WINDHOEK – The eyes of some 180 000 Namibia’s communal crop farmers are firmly focused on the implementation of the European Union’s Conservation Agriculture Project for Namibia via the International Food Organisation (FAO) after N$40 million was approved for this proven practice.
This will be emphasised in strong terms after the Ministry of Environment and Tourism has indicated that it will celebrate the World Day to Combat Desertification on June 17 in Omuthiya with special focus on conservation agriculture (CA). The practice, which minimises soil disturbance, maintains soil cover, and rotates crops, is a proven technique that improves soil fertility, and eliminates the efforts and costs associated with plowing. Even though the implementation of the programme has been discussed in detail by representatives of the ministries of Agriculture, Water and Forestry and Environment and Tourism and governors and regional councilors, the programme was introduced in Namibia in 2005. But despite the clear benefits and successes of conservation agriculture around the world, and especially in Namibia, it is little practiced in less wealthy countries and by only some 800 communal farmers in northern Namibia. The Namibia Specific Conservation Tillage (NSCT) technique was developed locally with locally manufactured implements and put to great use, increasing mahangu and maize crops of communal farmers by up to 1 500 percent.
The current drought serves as reminder that CA is a now widely regarded as a missed opportunity that can be changed through education, demonstration and policy and technical support. There is also consensus among many role players that this can only be done by expanding throughout the non-tropical dry land regions to support mainly smallholder farmers, who are the most vulnerable to crop failure and the most in need of innovation and low-cost technology. During Farmers Forum’s recent visit to the north-central communal areas, this factor was stressed over and over by crop farmers who now realise that the focus should be on reduced tillage as the first step towards introducing the conservation system, rather than promoting all principles at once. This enables farmers to introduce changes incrementally, reducing risk and allowing gradual change. The elimination of plowing (zero-tillage) is in itself a major change in thinking. It means crops can be sown earlier, providing immediate improvements in the efficiency of water use and crop yields in most years.
The current drought has also pointed out that crop residues are an important source of feed for livestock producers in the regions, and it is a major challenge to convince farmers to maintain cover to reduce erosion and improve soil. Crop rotations are currently dominated by cereals, and grain legume crops are not widely grown, but a more diverse rotation can have greater benefits.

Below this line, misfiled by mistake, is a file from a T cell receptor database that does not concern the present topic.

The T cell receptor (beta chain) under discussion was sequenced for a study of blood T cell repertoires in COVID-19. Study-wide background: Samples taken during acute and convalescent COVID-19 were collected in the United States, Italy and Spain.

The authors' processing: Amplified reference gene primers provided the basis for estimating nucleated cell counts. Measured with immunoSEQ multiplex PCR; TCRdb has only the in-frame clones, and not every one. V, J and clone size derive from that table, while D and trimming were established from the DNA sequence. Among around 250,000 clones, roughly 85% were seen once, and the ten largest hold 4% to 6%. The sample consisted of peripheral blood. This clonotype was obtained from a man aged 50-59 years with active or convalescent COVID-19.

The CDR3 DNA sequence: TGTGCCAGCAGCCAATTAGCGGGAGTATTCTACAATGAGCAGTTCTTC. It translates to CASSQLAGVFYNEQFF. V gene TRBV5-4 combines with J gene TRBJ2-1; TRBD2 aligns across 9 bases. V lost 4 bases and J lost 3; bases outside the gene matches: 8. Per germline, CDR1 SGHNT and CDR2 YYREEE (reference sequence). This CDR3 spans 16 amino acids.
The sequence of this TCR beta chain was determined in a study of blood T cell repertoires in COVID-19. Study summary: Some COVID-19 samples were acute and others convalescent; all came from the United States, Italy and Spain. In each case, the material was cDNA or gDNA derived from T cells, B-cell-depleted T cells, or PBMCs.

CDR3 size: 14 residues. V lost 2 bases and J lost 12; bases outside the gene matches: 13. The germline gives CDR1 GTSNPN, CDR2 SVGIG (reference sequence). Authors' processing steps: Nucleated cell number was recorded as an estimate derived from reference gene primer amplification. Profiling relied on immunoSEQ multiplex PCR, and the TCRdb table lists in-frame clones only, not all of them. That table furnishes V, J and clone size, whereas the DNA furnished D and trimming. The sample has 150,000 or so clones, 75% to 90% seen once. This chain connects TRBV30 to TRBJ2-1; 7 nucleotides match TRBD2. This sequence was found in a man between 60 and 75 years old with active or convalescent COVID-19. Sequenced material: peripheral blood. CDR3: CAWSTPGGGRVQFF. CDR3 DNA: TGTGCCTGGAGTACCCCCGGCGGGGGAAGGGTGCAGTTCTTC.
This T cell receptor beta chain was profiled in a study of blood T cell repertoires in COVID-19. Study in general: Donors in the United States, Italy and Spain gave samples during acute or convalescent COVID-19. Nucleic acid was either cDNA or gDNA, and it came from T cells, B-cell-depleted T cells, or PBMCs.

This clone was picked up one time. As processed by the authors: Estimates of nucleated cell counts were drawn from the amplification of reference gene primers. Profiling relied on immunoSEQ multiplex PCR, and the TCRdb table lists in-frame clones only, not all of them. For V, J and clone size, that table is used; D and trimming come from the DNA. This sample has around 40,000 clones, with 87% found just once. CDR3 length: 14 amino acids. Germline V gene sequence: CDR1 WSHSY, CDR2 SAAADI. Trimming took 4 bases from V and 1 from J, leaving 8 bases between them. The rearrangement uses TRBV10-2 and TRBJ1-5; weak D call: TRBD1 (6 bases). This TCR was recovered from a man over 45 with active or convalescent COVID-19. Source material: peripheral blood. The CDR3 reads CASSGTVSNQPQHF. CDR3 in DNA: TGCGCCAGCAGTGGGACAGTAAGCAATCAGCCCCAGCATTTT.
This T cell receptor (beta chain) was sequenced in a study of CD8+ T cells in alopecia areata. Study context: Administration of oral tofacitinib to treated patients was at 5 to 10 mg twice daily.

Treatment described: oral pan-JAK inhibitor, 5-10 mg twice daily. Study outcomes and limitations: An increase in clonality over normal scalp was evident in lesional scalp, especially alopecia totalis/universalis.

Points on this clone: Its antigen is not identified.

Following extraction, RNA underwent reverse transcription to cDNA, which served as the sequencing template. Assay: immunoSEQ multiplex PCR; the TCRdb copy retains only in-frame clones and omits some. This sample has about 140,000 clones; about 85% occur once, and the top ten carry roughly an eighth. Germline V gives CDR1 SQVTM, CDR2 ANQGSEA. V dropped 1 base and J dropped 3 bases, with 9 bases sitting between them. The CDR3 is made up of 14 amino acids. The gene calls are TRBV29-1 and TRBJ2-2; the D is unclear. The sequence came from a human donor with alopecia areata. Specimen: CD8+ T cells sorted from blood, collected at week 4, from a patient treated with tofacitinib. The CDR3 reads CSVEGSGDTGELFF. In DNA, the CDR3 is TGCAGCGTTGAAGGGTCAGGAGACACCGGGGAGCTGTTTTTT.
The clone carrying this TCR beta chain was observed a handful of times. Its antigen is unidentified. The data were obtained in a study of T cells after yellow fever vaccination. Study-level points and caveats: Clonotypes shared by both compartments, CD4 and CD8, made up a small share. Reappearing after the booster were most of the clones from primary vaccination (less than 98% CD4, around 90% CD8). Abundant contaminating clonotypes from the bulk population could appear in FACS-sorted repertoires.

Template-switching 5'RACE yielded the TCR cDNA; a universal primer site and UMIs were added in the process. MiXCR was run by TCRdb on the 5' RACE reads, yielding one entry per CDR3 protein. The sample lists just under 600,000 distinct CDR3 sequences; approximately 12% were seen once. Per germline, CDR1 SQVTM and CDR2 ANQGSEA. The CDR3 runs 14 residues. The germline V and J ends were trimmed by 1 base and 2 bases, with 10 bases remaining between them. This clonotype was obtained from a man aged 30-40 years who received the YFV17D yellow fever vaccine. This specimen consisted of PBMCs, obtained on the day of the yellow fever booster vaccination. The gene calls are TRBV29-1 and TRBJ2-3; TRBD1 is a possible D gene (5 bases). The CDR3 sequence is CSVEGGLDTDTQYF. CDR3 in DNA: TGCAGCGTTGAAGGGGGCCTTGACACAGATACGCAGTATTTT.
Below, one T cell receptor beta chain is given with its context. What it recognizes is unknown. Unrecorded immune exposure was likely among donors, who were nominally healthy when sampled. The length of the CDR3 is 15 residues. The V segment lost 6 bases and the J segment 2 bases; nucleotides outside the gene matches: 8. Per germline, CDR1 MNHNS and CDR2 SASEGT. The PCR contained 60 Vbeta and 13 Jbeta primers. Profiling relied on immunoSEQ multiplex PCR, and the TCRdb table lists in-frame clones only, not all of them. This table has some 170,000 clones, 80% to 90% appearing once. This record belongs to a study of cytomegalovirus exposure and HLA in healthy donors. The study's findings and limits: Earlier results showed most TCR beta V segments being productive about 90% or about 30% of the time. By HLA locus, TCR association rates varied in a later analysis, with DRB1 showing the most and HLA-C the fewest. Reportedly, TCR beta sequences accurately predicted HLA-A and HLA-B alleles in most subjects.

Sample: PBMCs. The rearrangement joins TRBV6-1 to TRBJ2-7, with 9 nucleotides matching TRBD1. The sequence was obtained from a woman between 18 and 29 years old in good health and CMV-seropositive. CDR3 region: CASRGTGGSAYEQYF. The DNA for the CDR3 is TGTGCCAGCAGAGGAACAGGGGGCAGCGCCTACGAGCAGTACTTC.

Though the benefits of zero-tillage can be considerable, the challenge is to change the widespread misconception that ploughing is essential for weed and pest control, and seed bed preparation. Through education, demonstration and support, development partners and policymakers can help raise awareness and promote rapid adoption of zero-tillage. The experience of wealthier countries provides important evidence, as does the experience of farmers in poorer countries who have successfully applied the principles of conservation agriculture.
A practical constraint to wider adoption is the limited availability of appropriate and affordable seeding machinery, critical for the approach to succeed. Zero-tillage planting requires specially designed seeding equipment that is capable of sowing into undisturbed soil where crop residues have been retained. These seeders also maximise seed germination and crop establishment allowing farmers to save up to two-thirds on seed costs. Namibia is in a privileged position as such specially designed seeding and planting equipment have been developed in Windhoek, and to such satisfaction that the proudly Namibian manufactured equipment has been exported to various African countries where it has proved itself as ground-breaking tools in increased harvests.
Zero-tillage seeders from abroad are too heavy, complex and expensive for small-scale farming. But this obstacle can be overcome by supporting the development of local industry to manufacture and repair simple zero-tillage seeders or converting existing seeders to zero-tillage.